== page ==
Race and Tension, Gary Johnson, Hidden Lunar Code

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Demonstrators from the Black Lives Matter movement march through central London on July 10, 2016, during a demonstration against the killing of black men by police in the US.
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Coming up on today's show:

  • After a week of violent tension, some are asking if America is seeing the beginnings of a race war. But can there ever be winners and losers in such a fight? Stanley Nelson, a documentary film director and MacArthur fellow who made documentary "The Black Panthers: Vanguard of the Revolution," joins The Takeaway to look back at the history of race relations and violence in the United States.
  • Gary Johnson, the 63-year-old Libertarian Party nominee for president and former governor of New Mexico, just might make it to the debate stage this fall if he can poll at 15 percent. If there’s ever an election where an independent candidate has a chance, is it this one? The Takeaway speaks with Gov. Johnson today. 
  • In oil-producing regions in Texas, school districts are facing a serious budget crunch as the drilling frenzy of the past few years subsides and oil prices fall into the gutter. Kiah Collier, a public education reporter for The Texas Tribune, explains.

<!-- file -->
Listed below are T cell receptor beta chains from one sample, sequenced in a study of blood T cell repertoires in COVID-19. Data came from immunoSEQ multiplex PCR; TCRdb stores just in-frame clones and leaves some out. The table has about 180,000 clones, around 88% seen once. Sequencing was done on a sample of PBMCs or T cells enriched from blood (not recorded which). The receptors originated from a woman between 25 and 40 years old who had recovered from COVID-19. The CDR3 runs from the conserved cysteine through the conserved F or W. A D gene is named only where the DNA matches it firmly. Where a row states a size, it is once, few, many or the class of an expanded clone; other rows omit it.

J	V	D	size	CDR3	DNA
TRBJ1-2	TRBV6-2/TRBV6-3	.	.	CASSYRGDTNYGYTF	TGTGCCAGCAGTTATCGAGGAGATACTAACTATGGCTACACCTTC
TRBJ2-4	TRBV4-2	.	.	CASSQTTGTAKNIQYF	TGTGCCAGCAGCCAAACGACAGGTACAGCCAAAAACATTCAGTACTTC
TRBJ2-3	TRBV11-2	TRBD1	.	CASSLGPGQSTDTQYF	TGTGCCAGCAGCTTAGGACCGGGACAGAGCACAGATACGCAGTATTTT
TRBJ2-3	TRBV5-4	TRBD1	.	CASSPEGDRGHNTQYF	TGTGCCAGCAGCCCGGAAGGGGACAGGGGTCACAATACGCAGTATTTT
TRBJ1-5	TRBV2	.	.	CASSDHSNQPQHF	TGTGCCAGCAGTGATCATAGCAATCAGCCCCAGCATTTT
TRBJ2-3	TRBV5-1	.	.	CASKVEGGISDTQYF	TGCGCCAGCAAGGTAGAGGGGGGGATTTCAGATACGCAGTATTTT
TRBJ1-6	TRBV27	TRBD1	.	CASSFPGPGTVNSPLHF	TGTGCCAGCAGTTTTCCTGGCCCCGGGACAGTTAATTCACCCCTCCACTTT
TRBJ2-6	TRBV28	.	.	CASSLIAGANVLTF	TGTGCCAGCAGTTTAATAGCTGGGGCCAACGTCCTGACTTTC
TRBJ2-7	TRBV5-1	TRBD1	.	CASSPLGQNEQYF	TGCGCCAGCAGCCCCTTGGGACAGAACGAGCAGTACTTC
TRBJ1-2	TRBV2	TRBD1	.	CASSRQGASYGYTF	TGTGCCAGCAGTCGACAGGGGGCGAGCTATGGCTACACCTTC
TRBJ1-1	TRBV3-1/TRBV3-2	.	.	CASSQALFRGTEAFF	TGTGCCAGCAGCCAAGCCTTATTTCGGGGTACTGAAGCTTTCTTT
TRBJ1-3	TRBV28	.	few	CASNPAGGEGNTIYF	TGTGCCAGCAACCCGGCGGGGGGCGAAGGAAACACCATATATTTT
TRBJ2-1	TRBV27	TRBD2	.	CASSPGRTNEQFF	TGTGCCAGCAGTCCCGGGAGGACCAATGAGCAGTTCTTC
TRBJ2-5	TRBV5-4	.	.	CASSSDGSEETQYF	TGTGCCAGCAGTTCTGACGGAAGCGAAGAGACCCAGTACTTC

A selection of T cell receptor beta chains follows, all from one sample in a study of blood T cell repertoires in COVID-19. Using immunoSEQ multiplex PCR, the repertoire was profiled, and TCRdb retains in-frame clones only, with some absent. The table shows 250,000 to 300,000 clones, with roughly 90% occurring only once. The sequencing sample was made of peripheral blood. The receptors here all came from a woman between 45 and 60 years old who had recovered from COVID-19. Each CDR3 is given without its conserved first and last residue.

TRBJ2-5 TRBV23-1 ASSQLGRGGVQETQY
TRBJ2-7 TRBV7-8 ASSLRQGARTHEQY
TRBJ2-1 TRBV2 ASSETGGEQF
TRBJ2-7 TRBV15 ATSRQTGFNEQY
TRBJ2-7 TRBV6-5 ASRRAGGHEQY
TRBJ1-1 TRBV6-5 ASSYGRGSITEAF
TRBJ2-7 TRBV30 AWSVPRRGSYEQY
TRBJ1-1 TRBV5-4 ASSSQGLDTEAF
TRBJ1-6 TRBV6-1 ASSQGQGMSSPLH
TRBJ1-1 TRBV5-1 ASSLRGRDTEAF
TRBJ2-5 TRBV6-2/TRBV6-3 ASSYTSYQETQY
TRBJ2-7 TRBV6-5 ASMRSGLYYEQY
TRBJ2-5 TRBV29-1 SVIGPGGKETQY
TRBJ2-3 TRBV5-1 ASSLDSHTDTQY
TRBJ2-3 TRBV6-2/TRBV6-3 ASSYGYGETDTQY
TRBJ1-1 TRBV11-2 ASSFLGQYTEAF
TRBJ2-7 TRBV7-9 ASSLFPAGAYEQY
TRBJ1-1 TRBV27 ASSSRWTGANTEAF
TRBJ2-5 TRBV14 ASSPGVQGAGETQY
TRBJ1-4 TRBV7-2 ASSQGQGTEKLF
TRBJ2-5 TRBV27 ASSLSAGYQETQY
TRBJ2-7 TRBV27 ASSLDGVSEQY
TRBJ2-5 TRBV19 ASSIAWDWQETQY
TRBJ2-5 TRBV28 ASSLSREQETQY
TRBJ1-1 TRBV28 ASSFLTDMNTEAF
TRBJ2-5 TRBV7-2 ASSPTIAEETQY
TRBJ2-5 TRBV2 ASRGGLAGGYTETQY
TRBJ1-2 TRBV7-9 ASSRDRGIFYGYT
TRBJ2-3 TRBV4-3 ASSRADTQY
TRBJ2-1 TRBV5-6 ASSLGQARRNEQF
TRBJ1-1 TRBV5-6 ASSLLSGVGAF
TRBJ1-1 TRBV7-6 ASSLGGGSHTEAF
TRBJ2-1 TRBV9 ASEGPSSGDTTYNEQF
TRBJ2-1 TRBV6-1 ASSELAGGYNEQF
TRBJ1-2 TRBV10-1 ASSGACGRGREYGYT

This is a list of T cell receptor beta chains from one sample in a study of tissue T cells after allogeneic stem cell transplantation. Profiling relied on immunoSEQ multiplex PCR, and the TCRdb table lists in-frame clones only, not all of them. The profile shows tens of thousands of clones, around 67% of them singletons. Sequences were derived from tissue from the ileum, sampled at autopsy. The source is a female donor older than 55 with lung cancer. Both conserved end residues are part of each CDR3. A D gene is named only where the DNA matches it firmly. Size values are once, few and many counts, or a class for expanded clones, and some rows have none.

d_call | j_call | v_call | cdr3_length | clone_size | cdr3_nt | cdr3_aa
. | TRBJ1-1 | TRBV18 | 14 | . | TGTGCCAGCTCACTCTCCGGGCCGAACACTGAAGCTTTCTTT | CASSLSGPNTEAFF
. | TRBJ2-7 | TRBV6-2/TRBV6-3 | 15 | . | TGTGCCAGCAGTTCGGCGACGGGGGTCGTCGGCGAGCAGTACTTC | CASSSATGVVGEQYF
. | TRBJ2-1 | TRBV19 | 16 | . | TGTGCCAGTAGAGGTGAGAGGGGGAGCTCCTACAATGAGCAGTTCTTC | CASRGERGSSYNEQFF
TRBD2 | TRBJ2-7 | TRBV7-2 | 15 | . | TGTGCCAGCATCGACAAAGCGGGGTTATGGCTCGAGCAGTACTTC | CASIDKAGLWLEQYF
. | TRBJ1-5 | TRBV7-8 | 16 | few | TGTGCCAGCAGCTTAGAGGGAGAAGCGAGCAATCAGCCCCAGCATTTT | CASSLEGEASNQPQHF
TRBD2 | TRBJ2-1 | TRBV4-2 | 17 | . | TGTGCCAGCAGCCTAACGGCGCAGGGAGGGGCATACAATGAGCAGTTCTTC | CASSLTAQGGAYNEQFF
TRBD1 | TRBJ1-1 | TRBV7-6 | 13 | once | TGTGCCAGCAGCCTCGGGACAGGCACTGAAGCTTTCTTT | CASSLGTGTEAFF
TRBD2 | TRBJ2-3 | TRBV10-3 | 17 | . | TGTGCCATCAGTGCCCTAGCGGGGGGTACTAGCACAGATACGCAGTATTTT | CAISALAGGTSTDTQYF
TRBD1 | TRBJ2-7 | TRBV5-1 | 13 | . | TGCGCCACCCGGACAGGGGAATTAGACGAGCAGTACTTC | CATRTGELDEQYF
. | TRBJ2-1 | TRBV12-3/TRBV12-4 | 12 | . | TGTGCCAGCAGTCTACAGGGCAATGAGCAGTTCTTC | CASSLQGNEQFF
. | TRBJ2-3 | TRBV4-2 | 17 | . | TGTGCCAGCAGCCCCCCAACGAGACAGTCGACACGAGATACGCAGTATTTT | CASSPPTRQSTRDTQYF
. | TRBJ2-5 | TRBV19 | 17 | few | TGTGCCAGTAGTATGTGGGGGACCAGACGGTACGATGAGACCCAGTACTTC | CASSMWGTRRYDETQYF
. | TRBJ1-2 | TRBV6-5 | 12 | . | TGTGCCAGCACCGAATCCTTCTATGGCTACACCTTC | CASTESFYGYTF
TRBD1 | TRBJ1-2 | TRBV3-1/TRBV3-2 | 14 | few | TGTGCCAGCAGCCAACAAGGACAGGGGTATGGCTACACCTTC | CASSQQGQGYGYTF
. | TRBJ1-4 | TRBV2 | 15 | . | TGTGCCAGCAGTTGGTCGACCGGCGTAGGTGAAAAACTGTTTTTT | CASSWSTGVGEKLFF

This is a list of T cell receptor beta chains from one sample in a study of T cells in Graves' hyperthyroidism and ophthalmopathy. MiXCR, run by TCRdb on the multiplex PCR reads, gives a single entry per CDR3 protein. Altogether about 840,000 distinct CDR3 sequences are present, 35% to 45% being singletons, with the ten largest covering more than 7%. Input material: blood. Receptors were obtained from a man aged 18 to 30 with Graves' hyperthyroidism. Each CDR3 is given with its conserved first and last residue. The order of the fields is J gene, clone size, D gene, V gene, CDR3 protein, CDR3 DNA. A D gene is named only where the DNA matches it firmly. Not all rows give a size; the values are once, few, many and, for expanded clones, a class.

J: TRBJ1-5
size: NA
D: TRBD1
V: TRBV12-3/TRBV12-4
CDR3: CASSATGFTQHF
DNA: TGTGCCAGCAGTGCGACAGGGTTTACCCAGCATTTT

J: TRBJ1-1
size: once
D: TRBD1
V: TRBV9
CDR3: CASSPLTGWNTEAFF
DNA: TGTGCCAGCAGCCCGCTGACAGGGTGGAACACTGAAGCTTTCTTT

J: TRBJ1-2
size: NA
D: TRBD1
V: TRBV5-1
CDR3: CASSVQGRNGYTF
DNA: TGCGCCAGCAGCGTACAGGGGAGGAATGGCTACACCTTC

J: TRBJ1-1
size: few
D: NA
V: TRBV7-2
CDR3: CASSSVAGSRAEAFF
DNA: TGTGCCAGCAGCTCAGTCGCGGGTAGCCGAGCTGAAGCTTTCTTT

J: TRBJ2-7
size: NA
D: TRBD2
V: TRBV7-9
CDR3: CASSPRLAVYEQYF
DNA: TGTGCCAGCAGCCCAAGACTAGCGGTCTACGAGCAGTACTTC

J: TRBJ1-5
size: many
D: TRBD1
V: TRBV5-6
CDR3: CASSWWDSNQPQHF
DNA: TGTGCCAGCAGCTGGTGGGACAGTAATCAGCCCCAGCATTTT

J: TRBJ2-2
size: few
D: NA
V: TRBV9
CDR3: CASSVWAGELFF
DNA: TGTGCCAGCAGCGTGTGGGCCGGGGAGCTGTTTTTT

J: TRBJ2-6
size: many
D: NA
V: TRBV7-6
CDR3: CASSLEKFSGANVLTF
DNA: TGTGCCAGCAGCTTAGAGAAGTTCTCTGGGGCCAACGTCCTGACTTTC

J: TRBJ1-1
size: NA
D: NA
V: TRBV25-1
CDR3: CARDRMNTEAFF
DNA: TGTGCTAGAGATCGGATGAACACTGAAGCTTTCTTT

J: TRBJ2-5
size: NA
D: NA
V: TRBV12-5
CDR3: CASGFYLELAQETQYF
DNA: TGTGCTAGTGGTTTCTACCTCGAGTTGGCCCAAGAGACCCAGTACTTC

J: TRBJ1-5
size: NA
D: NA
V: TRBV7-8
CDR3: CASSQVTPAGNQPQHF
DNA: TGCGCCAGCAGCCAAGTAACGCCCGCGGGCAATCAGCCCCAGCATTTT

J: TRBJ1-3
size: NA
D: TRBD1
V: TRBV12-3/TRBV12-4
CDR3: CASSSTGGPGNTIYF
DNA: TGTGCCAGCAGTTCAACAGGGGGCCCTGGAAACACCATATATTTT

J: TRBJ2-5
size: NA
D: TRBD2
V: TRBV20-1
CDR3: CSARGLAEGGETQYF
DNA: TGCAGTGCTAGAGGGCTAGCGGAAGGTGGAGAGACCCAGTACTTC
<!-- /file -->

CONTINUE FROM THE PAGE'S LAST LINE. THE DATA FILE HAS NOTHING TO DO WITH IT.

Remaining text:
• When the computer code used in the Apollo moon missions was uploaded to a popular programming website last week, it was revealed that the MIT engineers who originally wrote thousands of literal pages of code had left behind secret messages and Easter eggs buried between orders controlling the lunar spacecraft. Keith Collins, a reporter with Quartz, has the details.

  • Science writer Carl Zimmer has obtained the raw data to map every single one of his genes. In a three part series, “Game of Genomes,” Carl begins to explore how his DNA shapes the molecules that make up his body. He talks to The Takeaway about this project today. 
  • In 2012, Brooklyn's Red Hook neighborhood was decimated by Hurricane Sandy, and in many ways, the storm highlighted the gross inequalities present in the city. A group of actors from the Falconworks Theater Company has met with real residents to craft "The Sandy Monologues." Three youth actors — Chance DixonMateo Vidals, and Dontae McCoy Freeman — explain what impact the play has had on their community.